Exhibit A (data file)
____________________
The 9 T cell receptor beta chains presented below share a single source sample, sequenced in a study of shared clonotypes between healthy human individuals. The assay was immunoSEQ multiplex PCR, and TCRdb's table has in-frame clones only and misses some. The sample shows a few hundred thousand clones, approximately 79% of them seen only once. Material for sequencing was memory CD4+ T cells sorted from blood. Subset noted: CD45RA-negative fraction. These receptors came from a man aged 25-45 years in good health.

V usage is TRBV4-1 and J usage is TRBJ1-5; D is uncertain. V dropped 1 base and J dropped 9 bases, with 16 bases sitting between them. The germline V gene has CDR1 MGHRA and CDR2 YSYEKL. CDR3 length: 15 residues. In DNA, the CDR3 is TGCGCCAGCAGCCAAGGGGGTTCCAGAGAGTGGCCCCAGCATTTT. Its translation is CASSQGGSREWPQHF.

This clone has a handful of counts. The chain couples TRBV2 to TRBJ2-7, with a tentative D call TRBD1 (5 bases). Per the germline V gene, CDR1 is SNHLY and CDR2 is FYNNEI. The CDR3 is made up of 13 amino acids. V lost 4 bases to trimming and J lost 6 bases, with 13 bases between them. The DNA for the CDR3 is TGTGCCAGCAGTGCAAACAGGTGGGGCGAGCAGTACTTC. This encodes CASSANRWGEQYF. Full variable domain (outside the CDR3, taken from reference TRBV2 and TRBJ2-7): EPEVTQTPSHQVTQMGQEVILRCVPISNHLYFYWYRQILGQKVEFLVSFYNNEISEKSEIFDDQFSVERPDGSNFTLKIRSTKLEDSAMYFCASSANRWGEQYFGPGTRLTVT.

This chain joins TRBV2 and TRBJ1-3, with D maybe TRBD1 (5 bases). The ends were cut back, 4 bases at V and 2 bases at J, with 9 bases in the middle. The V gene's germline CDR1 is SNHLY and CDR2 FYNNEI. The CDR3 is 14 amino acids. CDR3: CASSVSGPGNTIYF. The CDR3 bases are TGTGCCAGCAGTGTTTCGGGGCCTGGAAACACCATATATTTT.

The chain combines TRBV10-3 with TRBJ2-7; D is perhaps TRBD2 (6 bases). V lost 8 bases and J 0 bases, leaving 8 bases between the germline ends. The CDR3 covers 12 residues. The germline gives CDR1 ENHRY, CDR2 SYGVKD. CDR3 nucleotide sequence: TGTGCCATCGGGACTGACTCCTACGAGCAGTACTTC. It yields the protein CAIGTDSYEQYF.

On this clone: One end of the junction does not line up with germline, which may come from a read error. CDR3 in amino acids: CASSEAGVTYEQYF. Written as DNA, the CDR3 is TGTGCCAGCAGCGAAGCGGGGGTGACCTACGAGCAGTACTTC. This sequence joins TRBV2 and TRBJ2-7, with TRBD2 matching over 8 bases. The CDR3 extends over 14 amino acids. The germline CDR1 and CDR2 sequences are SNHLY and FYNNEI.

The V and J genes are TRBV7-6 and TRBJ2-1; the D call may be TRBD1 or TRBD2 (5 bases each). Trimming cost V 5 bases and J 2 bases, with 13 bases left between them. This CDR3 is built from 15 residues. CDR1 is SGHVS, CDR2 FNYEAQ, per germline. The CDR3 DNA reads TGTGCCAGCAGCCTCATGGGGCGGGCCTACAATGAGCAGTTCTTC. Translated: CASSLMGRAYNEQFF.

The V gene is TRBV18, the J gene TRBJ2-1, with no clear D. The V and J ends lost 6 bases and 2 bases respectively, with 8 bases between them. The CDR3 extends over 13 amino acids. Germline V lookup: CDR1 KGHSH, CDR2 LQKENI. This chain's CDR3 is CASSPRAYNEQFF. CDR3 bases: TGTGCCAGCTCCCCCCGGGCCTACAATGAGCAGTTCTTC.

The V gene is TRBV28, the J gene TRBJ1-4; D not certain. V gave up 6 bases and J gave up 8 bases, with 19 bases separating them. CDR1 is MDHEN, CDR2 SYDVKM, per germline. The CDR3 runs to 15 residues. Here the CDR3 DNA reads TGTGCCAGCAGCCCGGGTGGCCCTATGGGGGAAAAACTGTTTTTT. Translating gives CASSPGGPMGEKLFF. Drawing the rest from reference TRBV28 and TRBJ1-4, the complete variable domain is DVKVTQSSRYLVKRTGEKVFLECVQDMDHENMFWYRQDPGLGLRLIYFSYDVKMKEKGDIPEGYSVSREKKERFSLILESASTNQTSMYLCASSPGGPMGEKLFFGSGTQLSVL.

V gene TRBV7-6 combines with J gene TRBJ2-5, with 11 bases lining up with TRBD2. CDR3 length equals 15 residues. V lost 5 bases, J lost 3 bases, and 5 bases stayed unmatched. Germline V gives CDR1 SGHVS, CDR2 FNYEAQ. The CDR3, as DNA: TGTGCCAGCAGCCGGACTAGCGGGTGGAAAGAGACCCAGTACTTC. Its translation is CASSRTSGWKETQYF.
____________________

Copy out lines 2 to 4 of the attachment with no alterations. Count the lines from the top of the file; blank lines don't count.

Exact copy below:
V usage is TRBV4-1 and J usage is TRBJ1-5; D is uncertain. V dropped 1 base and J dropped 9 bases, with 16 bases sitting between them. The germline V gene has CDR1 MGHRA and CDR2 YSYEKL. CDR3 length: 15 residues. In DNA, the CDR3 is TGCGCCAGCAGCCAAGGGGGTTCCAGAGAGTGGCCCCAGCATTTT. Its translation is CASSQGGSREWPQHF.

This clone has a handful of counts. The chain couples TRBV2 to TRBJ2-7, with a tentative D call TRBD1 (5 bases). Per the germline V gene, CDR1 is SNHLY and CDR2 is FYNNEI. The CDR3 is made up of 13 amino acids. V lost 4 bases to trimming and J lost 6 bases, with 13 bases between them. The DNA for the CDR3 is TGTGCCAGCAGTGCAAACAGGTGGGGCGAGCAGTACTTC. This encodes CASSANRWGEQYF. Full variable domain (outside the CDR3, taken from reference TRBV2 and TRBJ2-7): EPEVTQTPSHQVTQMGQEVILRCVPISNHLYFYWYRQILGQKVEFLVSFYNNEISEKSEIFDDQFSVERPDGSNFTLKIRSTKLEDSAMYFCASSANRWGEQYFGPGTRLTVT.

This chain joins TRBV2 and TRBJ1-3, with D maybe TRBD1 (5 bases). The ends were cut back, 4 bases at V and 2 bases at J, with 9 bases in the middle. The V gene's germline CDR1 is SNHLY and CDR2 FYNNEI. The CDR3 is 14 amino acids. CDR3: CASSVSGPGNTIYF. The CDR3 bases are TGTGCCAGCAGTGTTTCGGGGCCTGGAAACACCATATATTTT.